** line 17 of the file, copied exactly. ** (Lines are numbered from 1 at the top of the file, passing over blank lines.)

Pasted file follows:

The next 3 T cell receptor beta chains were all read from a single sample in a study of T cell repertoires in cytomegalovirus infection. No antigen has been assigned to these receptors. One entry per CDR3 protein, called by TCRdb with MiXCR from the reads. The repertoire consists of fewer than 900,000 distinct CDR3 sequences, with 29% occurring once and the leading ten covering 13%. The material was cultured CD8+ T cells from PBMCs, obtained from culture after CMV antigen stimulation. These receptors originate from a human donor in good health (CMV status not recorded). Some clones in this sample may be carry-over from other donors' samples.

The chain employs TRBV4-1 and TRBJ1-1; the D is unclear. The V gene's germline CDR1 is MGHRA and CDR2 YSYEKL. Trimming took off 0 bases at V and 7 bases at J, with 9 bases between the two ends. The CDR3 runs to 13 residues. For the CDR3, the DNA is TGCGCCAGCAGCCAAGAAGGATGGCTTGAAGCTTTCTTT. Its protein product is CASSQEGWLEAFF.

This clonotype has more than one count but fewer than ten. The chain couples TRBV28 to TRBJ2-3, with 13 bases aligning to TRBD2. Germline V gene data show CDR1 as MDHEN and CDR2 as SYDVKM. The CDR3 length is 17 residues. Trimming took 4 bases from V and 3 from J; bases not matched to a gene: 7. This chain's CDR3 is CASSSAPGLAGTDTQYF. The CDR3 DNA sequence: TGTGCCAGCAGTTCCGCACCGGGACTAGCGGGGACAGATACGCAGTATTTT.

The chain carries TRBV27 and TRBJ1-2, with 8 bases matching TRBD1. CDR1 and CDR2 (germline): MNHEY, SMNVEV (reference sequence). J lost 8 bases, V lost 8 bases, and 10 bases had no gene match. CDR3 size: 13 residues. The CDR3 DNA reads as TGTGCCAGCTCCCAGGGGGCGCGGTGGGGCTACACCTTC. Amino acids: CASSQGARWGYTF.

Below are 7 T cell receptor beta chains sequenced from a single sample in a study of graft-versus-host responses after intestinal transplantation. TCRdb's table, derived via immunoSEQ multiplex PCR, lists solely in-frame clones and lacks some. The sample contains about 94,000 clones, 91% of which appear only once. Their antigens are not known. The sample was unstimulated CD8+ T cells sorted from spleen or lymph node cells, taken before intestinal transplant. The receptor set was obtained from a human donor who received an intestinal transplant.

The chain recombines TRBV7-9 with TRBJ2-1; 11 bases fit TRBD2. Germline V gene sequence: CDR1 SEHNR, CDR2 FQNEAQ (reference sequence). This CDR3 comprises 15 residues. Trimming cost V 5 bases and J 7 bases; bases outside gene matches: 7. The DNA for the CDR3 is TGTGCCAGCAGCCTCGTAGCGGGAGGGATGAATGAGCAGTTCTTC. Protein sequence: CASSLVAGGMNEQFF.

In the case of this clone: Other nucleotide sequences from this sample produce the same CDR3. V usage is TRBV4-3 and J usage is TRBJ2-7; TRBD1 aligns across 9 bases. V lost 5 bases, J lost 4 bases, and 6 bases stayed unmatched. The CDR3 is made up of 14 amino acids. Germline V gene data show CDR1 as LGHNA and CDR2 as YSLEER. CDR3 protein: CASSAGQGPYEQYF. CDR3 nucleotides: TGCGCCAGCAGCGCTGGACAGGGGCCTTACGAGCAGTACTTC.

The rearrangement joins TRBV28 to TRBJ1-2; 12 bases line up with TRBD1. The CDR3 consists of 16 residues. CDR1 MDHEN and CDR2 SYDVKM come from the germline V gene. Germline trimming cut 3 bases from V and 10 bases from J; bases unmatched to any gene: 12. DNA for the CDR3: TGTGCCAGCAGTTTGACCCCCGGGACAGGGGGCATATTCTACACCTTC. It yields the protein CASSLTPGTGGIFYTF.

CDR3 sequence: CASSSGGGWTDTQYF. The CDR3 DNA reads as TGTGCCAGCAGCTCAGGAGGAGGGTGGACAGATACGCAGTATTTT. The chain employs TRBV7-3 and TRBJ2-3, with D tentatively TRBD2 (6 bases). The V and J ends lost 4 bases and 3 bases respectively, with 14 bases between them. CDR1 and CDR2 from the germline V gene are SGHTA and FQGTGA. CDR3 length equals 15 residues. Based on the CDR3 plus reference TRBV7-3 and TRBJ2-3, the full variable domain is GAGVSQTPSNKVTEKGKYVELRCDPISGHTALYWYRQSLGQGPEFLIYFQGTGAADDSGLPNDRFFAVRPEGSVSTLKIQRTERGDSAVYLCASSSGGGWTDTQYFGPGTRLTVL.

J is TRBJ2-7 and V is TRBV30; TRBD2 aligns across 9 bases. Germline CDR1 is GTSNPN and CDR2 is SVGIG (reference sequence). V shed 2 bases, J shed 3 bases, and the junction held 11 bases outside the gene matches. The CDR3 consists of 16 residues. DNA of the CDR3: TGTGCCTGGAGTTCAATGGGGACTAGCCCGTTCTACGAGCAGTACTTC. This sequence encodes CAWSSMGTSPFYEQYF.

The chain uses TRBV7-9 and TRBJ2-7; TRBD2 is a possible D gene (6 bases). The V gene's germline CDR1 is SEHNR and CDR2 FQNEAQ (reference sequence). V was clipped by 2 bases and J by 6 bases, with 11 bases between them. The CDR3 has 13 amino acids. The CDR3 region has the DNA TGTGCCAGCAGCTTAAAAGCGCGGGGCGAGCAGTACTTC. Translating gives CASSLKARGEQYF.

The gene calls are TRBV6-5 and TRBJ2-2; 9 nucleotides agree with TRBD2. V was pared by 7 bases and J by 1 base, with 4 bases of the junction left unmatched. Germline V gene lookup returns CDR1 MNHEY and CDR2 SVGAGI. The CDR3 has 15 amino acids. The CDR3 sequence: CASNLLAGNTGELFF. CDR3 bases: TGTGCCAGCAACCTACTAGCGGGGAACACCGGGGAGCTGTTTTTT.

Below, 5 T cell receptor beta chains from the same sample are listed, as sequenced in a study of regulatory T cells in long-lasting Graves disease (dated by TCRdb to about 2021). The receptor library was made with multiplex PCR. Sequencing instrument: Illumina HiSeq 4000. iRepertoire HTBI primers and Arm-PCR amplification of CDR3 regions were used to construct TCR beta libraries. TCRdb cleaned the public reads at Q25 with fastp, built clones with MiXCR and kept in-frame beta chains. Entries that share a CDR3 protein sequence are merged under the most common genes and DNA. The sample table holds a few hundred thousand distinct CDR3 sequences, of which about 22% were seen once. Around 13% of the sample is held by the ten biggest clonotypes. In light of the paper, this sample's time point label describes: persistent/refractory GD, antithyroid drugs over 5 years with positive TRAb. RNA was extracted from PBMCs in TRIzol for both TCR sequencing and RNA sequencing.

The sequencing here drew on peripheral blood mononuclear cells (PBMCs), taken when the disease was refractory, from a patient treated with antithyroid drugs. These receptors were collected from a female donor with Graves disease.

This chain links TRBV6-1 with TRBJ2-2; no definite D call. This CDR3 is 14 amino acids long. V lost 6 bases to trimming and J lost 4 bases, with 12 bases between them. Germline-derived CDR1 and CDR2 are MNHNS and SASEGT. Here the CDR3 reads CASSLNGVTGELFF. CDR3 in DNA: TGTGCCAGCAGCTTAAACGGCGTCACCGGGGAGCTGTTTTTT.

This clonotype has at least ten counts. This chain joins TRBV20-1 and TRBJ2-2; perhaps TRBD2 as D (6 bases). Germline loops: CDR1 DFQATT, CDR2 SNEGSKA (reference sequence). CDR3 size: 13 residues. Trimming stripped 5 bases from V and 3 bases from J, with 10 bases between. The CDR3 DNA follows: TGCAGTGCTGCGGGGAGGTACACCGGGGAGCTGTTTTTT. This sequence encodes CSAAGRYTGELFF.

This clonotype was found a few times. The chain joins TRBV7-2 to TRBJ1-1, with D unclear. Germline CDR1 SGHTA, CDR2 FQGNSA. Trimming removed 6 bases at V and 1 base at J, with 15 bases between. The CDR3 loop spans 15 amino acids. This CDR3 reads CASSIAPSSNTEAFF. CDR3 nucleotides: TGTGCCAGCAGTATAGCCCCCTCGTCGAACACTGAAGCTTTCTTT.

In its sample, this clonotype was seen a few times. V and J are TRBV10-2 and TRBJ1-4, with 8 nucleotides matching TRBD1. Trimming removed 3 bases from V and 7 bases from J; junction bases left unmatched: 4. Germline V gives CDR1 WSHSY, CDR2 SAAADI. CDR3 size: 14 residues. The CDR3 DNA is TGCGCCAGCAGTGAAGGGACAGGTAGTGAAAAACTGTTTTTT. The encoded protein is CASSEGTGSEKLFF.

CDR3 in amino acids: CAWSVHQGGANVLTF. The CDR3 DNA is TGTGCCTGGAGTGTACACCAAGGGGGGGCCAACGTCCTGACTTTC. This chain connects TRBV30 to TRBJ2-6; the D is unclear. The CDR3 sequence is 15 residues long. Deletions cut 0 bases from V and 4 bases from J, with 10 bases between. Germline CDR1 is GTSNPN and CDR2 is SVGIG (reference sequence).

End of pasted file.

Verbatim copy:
This clonotype was found a few times. The chain joins TRBV7-2 to TRBJ1-1, with D unclear. Germline CDR1 SGHTA, CDR2 FQGNSA. Trimming removed 6 bases at V and 1 base at J, with 15 bases between. The CDR3 loop spans 15 amino acids. This CDR3 reads CASSIAPSSNTEAFF. CDR3 nucleotides: TGTGCCAGCAGTATAGCCCCCTCGTCGAACACTGAAGCTTTCTTT.